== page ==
Recycling policy expands

Students leading the charge at Conant High School

Less than a year ago, Conant High School in Jaffrey did not practice recycling. As of today, the school has filled a four-cubic-yard recycling container 11 times, which translates into tons and tons of paper, cardboard, plastic, cans and other materials being shipped out to recycling plants, to be sorted out and reused, rather than thrown away.

“Reducing our footprint, teaching and raising awareness about environmental issues,” said CHS senior Marissa Hehir, that’s what it’s all about for the Conant High School Environmental Club.

Moreover, for these students, it is not only about improving the policies at their high school. The group of students that brought recycling to Conant High School are determined to expand those practices to the entire Jaffrey-Rindge Cooperative School District. Seniors Marissa Hehir, Jackie Lundsted and Stacey Young and sophomore Austin Stacy of the Conant High school Environmental Club presented a recycling policy proposal to the School Board on June 2. The policy passed the first reading with no changes in content.

The policy will require every school in the district to practice recycling in the classroom, common areas and school events. The policy also recommends cooperation between students, faculty and custodial staff to ensure most materials are recycled.

During the presentation, Conant High School student Jackie Lundsted said student involvement has been crucial to achieved the club’s goals. “Everyone has shown a lot of interest in helping us. We have spoken at school assemblies. We feel a lot of support,” she said.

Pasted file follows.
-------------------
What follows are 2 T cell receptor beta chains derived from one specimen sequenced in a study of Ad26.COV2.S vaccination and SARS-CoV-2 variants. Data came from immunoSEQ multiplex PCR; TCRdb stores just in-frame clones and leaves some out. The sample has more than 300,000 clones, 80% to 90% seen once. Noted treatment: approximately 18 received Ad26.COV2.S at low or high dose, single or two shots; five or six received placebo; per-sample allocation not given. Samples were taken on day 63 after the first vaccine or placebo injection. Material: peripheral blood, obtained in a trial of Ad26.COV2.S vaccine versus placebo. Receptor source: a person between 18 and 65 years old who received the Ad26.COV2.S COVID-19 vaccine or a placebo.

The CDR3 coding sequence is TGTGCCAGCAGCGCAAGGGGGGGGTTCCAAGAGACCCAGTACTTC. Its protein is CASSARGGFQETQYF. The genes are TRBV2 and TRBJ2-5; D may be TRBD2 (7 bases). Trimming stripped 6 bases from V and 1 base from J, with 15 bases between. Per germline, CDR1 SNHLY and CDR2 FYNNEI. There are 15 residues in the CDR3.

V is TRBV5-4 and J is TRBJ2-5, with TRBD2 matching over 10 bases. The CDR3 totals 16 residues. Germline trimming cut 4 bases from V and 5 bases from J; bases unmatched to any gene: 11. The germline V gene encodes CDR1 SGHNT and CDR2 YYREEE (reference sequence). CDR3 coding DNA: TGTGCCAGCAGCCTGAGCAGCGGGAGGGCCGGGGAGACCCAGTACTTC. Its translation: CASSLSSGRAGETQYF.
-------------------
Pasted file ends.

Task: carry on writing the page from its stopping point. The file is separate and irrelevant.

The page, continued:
With around 12 to 14 active members, the Environmental Club at CHS has achieved what many students would consider impossible: having their voices heard.

“It is honestly amazing to see that you can actually make a difference,” Hehir said.

In a School Board meeting last December, the club made a presentation about the importance of recycling at Conant High School. Soon after the presentation, the school district purchased a single-stream container for CHS. “In a single-stream recycling dumpster you can put many different materials without having to sort them out. It was something very helpful because that used to take so long. Our club is so small and the time struggle is huge,” said Hehir.

The club also received a donation of $500 to purchase recycling bins for the classroom from the Jaffrey-Rindge Education Foundation.

Recycling has been the club’s top priority for this year, however, senior Stacey Young said after the policy is implemented, the club would be able to advocate for other causes. “Recycling is our focus for now. Once it’s a policy, we can move on to other projects,” Young said.

According to Hehir, supporting local agriculture is one of those projects. “We want to focus not only recycling but sustainability in general, we want our club to promote other ways taking care of the environment like supporting local production, local agriculture. We want to promote a local farmer’s market in the future,” Hehir said.

Ten members of the club will be graduating this Friday, however, Young said she believes that despite their departure the student organization will continue long into the future. “We are recruiting a lot, we have junior and sophomore members and we are trying to out reach to other clubs, Young said.

The members of CHS Environmental Club that created the policy are: Kathryn Kelly, Corrin Layfield, Shannia Aho, Austin Stacy, Haley Goodwin, Jacqueline Lundsted, Allina Bennett, Stacey Young, Marissa Hehir, Autumn Bennett, Shelby Barden and Shannon Bennett and their advisor is Social Studies teacher Seth Farmer.

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